We got in the car and headed for the closest hill but the traffic was crazy and it became apparent we weren't going to be able to make it up there.  We turned around and headed for Upper Hutt.  We ended up in a cul-de-sac in Stokes Valley with quite a few others.  We made some new friends.  We were all in the same situation and we talked with them about where they had come from and what they had seen.  They had all come from further away than us so they could add more information about what was happening.

We really didn't know what to do - we all felt the same way, sharing information, listening to different radio stations and trying to piece together what was going on.

Our area was removed from the red zone so we finally got home around 5.45am.  We were evacuated because they were predicting a 5m tsunami wave and we live close to the river.  

Over the next 24 hours there were many aftershocks - I think the latest count I heard was 385!  We've felt many of those and I've been on the floor a few times.  They've also predicted that there may be another big one so we're all on edge.

Here's What I've Learned:

To be honest, we weren't prepared enough.  That has now been rectified.  We have food, water and other supplies packed and ready to do.  We have an area in our garage designated for readiness supplies.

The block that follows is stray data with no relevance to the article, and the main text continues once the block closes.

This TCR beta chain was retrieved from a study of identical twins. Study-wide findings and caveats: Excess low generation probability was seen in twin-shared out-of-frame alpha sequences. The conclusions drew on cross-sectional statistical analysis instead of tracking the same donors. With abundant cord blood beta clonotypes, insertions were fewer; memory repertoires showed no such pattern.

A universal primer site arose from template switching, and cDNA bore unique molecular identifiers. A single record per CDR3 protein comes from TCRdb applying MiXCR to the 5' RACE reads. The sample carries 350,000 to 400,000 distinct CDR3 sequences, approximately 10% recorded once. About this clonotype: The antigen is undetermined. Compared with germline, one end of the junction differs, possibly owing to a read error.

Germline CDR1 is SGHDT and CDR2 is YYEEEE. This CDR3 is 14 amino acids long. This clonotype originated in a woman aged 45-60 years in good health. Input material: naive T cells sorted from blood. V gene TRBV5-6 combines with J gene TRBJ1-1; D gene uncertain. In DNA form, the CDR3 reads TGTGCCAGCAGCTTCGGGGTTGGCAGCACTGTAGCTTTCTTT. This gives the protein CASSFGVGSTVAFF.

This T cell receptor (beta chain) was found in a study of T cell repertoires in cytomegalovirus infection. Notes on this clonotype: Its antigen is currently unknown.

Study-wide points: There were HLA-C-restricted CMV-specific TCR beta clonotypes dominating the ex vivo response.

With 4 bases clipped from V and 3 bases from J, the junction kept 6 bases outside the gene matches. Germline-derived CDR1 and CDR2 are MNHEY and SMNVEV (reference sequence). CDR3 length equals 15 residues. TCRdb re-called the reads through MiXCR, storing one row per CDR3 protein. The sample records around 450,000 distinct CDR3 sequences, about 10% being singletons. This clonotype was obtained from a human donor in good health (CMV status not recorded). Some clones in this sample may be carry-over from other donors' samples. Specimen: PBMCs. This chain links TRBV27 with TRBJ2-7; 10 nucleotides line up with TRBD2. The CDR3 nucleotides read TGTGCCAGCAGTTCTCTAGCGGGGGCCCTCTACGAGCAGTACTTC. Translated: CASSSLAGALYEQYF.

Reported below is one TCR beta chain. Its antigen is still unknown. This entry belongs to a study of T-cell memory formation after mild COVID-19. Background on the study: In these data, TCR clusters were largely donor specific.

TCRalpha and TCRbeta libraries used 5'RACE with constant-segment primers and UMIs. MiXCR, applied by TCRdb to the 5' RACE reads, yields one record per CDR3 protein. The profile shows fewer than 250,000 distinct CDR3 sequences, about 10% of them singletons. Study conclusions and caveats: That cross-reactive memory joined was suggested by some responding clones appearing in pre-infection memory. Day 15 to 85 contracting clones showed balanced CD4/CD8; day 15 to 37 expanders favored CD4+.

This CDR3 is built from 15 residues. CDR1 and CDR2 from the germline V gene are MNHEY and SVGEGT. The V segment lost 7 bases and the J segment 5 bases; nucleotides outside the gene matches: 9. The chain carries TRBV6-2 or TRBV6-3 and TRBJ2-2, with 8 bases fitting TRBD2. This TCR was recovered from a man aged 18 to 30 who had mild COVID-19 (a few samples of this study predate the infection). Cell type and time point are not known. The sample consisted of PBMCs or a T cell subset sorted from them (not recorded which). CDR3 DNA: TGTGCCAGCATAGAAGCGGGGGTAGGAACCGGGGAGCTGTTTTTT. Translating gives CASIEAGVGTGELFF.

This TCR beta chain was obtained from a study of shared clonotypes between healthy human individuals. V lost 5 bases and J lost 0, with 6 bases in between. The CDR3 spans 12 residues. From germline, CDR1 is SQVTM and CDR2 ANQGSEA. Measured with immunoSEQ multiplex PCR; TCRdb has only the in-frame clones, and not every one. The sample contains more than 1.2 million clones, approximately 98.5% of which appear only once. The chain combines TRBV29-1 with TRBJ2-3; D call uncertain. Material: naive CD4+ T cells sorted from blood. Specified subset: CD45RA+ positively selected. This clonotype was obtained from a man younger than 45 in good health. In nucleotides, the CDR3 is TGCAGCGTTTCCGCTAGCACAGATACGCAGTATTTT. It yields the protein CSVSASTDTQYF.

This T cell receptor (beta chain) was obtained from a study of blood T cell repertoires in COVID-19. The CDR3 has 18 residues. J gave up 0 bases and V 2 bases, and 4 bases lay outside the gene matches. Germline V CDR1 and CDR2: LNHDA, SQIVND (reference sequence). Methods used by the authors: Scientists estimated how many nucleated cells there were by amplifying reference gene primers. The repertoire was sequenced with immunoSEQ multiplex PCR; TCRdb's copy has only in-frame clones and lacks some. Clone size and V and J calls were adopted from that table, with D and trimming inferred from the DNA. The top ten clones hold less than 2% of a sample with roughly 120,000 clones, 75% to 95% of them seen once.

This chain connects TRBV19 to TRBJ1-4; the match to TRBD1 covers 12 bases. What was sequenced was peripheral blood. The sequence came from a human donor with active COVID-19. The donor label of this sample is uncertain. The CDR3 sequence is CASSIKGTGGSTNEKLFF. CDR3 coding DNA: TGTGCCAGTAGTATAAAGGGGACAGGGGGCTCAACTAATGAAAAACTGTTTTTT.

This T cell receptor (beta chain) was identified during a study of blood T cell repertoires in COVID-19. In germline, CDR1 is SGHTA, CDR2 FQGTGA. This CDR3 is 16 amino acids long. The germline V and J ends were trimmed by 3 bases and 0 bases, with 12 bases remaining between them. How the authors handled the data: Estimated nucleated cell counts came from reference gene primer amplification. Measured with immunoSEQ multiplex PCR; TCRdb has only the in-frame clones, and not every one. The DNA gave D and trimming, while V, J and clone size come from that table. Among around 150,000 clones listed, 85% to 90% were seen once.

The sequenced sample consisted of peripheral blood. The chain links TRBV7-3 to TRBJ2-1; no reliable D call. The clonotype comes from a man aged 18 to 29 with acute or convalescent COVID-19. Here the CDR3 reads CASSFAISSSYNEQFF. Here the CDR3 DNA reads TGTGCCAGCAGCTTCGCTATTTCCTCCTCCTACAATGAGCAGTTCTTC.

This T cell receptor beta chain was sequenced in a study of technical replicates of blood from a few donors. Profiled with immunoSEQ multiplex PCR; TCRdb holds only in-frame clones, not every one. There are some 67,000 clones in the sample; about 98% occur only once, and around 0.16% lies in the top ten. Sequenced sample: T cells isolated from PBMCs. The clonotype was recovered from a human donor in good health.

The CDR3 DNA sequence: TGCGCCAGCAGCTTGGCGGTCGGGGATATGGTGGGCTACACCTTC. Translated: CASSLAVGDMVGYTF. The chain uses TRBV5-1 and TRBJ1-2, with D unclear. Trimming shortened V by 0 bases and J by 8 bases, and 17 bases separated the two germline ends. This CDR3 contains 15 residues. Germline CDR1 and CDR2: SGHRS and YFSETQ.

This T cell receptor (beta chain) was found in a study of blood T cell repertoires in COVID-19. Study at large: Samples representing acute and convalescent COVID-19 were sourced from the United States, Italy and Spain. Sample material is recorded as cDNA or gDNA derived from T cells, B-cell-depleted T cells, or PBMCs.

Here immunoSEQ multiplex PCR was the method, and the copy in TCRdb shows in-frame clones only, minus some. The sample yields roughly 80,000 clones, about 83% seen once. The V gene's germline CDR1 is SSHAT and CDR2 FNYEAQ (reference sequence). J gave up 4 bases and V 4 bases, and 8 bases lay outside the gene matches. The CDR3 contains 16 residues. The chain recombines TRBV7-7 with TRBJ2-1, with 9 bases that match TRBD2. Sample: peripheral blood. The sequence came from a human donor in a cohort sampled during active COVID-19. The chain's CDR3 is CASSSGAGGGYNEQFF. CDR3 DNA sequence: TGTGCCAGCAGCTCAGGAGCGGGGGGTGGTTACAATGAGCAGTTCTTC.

We need a plan - not just how to get out of the house but where to go. What to do if Jesse was at school - where should we meet, etc.

The community is amazing - no matter who they are, a crisis of this magnitude brings people together.  There was a lovely young man from one of the houses where we ended up, who offered to give us hot drinks and let us use their toilet (we took him up on this offer later in the morning).

The Aftermath

Jesse's school was closed for the day and then the high school was closed on Tuesday as well while the structural engineers did their thing.  Thankfully there was no damage.  They have just rebuilt it and I'm glad to know it meets earthquake requirements.

Initially it seemed that Wellington had suffered quite extensive damage but it now appears that it's just superficial.   There are a few buildings which won't be able to be occupied for some time and those reports are still coming in.  

We are shaken and acutely aware that the earth is still shaking.

Today Mother Nature has given us a second blow with severe weather - we have flooding and there are many roads in our area that are closed. Jenna came out this morning and I believe she will be stuck here over night.  This will hamper the clean up process.  

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So we're staying home and enjoying each other's company.  Jesse is in the middle of his NCEA exams - he had one yesterday - after 3 hours sleep he had a 3 hour exam.  He had no exams today, just study time so he wasn't due to go to school anyway.

Finally, my heart goes out to those who have been seriously affected by this quake.  I understand that two people have lost their lives and I want to send my condolences to the families.  I also want to say my thoughts are with those who have lost their homes and are cut off from the rest of the World by landslides.

For now, we are hanging onto our hats and hoping the shaking stops and the water doesn't rise high enough for our house to float away.